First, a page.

The potential negative was the play of junior forward Kavell Bigby-Williams. At 6-10, he is needed to give the Ducks some of the inside presence they lost with Boucher went down. Bigby-Williams battled foul trouble all game and finished with four fouls and four points. UO coach Dana Altman, after the game, joked that his big man had picked up some of Brooks' bad habits of picking up ticky-tack fouls. However, Altman said he was overall pleased with Bigby-Williams' performance. 

"Six rebounds in 14 minutes was very good," Altman said. "You can tell he's a good rebounder. I thought his defensive work was pretty good... I thought he played pretty good. We had him hedging some ball screens. He got out there a little far on one and made a mistake there, but the more experience gets, he will continue to get better and better. I thought he did his job today. He did get a couple of fouls, but I thought he was contesting the shot pretty good. It could have went either way."

Oregon won a tournament game for the fifth consecutive season. However, the goal is to improve on last season's Elite Eight appearance in the West Regional Finals where they lost badly to Oklahoma. Getting that far will be tough minus Boucher, but the Ducks don't lack confidence in their ability to survive and advance with what they have available. 

"I feel like we got a confident bunch," Brooks said. "Guys are ready to play from 1-12. We got confidence in each other. Last year we made a great run, and we had a veteran leadership, but this year I feel like we got a confident bunch, and, you know, thinking about one goal and one goal only."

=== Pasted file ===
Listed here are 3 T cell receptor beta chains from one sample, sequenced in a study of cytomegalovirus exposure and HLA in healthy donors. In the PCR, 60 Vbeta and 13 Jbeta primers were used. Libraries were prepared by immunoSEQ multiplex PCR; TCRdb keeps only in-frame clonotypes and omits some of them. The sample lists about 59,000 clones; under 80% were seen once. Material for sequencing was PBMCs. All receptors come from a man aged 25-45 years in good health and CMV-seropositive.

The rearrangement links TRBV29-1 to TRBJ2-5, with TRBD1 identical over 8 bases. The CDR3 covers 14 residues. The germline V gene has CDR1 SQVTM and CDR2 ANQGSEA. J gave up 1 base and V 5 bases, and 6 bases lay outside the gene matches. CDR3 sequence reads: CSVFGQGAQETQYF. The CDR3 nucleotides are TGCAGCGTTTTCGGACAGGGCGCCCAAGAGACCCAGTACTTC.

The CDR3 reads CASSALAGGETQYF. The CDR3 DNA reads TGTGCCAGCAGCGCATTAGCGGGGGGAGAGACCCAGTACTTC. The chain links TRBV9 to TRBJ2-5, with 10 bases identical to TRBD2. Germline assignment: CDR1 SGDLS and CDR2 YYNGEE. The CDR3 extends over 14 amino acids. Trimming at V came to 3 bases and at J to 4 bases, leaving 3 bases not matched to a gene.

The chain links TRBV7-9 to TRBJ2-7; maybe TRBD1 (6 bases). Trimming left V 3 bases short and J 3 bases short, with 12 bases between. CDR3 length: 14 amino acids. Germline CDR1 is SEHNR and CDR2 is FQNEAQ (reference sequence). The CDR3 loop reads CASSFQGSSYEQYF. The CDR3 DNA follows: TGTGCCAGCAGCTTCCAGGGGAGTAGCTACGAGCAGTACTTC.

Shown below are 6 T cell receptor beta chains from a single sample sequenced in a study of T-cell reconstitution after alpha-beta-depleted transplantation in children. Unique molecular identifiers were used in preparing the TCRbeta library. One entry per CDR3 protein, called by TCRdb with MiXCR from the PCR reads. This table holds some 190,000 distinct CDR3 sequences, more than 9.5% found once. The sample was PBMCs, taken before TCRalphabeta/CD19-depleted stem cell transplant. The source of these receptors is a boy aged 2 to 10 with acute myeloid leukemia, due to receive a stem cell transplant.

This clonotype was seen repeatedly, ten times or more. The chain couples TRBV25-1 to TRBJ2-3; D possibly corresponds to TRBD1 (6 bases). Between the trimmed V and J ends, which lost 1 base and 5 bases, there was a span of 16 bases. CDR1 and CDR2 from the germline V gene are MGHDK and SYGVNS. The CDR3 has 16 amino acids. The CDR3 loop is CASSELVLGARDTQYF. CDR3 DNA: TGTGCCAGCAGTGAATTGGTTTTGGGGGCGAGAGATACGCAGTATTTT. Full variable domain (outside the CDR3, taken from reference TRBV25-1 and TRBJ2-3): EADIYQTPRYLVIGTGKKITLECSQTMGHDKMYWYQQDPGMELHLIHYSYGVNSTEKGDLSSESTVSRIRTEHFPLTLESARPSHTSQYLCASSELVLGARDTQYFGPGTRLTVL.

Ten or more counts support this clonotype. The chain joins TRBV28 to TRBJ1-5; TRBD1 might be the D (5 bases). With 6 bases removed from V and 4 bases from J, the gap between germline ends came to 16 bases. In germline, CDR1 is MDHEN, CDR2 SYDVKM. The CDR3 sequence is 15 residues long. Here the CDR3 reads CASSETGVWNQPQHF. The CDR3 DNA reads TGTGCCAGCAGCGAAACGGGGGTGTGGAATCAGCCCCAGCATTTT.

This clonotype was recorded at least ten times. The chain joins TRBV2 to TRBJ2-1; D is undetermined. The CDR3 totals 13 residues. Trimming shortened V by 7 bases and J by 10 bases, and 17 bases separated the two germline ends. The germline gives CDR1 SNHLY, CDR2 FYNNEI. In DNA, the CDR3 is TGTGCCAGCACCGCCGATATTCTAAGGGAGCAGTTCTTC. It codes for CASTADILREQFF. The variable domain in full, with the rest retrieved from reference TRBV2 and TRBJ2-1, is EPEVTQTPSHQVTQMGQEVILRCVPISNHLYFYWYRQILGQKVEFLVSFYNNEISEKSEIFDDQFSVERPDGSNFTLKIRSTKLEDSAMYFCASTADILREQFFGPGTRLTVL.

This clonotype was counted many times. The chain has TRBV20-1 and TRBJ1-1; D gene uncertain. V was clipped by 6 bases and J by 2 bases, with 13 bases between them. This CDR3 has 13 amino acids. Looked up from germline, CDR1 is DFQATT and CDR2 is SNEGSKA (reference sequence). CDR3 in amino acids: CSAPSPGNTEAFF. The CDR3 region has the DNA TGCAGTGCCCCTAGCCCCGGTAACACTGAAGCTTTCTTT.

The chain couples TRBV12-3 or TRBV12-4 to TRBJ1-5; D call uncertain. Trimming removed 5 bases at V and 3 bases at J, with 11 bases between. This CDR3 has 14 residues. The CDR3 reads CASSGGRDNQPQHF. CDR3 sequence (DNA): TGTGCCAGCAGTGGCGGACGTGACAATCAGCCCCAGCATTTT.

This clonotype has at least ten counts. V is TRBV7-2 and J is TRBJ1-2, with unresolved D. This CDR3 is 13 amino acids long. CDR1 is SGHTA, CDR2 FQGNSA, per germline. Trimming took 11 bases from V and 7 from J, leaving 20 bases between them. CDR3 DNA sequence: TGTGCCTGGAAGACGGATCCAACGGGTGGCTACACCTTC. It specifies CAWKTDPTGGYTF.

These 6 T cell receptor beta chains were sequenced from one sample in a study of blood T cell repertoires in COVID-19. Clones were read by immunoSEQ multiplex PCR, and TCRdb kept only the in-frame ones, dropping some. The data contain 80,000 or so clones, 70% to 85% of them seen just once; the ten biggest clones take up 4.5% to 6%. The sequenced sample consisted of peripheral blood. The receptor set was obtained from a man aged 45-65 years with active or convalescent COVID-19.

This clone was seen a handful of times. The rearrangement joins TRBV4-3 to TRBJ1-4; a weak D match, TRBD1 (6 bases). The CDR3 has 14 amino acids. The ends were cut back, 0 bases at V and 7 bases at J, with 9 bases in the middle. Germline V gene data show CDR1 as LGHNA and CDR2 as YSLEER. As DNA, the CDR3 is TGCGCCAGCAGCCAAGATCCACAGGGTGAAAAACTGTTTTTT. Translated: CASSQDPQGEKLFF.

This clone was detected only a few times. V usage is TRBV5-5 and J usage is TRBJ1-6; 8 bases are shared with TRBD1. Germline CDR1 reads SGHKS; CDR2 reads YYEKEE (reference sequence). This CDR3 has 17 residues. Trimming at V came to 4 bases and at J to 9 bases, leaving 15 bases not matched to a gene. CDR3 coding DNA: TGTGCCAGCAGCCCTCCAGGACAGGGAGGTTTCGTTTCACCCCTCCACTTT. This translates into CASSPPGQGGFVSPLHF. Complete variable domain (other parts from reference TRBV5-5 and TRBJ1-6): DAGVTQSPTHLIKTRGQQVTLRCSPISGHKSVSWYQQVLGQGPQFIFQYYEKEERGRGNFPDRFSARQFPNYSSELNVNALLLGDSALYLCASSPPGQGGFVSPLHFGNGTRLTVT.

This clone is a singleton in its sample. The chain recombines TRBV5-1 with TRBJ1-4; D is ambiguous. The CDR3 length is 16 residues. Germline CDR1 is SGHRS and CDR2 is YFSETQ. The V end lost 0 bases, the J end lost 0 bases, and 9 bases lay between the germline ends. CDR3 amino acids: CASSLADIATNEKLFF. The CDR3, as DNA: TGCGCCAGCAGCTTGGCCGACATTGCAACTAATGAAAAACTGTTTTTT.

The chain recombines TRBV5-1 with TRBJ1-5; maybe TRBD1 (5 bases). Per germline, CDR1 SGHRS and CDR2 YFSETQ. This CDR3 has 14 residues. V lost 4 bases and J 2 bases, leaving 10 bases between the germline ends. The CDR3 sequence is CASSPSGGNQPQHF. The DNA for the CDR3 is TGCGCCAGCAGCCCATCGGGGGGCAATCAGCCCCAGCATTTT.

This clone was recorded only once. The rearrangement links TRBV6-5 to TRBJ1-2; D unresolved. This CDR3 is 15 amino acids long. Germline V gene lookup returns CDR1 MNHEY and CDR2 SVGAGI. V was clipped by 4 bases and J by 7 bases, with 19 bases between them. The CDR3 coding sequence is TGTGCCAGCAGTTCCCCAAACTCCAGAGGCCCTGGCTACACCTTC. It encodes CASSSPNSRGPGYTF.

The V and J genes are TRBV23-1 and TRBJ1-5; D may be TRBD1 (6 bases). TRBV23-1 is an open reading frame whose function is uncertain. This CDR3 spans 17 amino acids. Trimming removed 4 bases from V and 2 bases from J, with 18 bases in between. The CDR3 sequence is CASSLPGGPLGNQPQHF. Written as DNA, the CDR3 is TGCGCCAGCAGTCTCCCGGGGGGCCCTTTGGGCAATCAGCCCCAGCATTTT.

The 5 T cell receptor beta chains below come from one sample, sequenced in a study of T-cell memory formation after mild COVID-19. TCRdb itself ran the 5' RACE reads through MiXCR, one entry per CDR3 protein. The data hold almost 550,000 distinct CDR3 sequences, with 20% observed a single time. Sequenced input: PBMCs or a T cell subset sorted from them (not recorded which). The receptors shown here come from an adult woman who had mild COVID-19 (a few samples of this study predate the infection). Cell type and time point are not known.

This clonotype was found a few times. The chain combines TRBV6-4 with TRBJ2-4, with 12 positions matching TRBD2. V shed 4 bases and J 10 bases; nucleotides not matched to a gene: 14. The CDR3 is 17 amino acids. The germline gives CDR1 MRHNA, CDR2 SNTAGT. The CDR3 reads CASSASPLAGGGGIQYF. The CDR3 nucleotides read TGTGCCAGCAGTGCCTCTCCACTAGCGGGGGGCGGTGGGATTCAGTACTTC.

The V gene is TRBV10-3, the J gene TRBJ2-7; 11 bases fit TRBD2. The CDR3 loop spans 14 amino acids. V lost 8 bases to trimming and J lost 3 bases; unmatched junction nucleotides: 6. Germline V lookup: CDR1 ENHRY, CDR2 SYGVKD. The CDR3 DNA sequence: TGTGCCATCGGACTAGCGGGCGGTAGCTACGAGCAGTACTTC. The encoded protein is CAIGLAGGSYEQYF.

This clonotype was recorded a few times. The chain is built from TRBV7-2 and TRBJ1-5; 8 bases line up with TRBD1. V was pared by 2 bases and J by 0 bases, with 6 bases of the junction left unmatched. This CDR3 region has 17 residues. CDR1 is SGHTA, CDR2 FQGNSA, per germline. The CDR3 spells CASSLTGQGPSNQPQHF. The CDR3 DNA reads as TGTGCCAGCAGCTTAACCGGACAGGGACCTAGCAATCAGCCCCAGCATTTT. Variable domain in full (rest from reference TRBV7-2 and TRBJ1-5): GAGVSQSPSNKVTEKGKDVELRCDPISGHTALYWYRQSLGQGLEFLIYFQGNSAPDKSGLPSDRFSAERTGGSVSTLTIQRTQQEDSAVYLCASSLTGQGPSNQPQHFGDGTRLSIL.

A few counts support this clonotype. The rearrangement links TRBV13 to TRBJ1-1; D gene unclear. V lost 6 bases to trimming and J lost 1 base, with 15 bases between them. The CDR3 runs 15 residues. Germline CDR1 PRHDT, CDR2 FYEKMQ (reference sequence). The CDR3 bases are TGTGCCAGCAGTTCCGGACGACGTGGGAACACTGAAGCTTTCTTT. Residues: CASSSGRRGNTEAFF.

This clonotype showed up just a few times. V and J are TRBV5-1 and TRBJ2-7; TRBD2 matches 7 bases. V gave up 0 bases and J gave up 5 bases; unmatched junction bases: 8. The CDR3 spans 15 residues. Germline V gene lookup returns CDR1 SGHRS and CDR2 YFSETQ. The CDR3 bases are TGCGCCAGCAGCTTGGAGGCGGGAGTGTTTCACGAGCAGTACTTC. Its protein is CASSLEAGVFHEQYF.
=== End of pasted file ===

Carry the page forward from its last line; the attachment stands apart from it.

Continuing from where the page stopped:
Ducks open NCAA Tournament with 93-77 win over Iona

Ducks open NCAA Tournament with 93-77 win over Iona

Oregon 93, Iona 77

How Oregon won: No. 3-seed Oregon (30-5) had little trouble dispatching of No. 14 seed Iona (22-13) during the first round of the NCAA Tournament Friday at the Golden 1 Center in Sacramento, Calif.

The Ducks were too athletic and too skilled for the sharp-shooting Gaels who used their three-point shooting to remain close for a bit in the first half before superior Oregon ran away with a 55-37 lead at halftime. 

Oregon built a 26-point lead in the second only to watch the Gaels shoot their way back to within 83-70 with 5:56 remaining in the game, but the Ducks never relinquished control of the game. 

Iona made 10 of 26 three-point attempts. Oregon shot 55.6 percent from the field and won the rebounding battle, 41-27. 

What it means: The Ducks have won a tournament game for the fifth consecutive season. 

Key sequence: Iona hit consecutive three-point baskets sandwiched around an Oregon field goal to make the score 29-26 Ducks with 8:35 remaining in the first half. From that point on, the Ducks outscored Iona 29-11 before the break to take command of the game with a 55-37 lead at halftime.

During the run, the Ducks got a three-pointer from junior guard Casey Benson and 12 points from junior forward Jordan Bell along the way. A short jumper from sophomore guard Tyler Dorsey gave the Ducks a 50-35 lead with 1:42 remaining in the first half.

High-flying Ducks: Dorsey continued his torrid postseason pace with 24 points on 9-of-13 shooting. He also had five rebounds.

Freshman guard Payton Pritchard, who struggled during the Pac-12 Tournament, turned it on here today with 18 points. He made four of seven from three-point range. 

Junior forward Dillon Brooks finished with 18 points, four assists and four rebounds. 

Fowl play: Kavell Bigby-Williams, needed more now than ever with the season-ending injury to senior forward Chris Boucher, got into early foul trouble and finished with four personals, four points and six rebounds in 15 minutes of action.

He must play better if Oregon is going to advance deep into this tournament. 

Up next: Oregon will play No. 11 Rhode Island (25-9) on Sunday. The Rams defeated No. 5 Creighton, 84-72 on Friday in Sacramento. 

Five musts for the Oregon Ducks to win it all

Five musts for the Oregon Ducks to win it all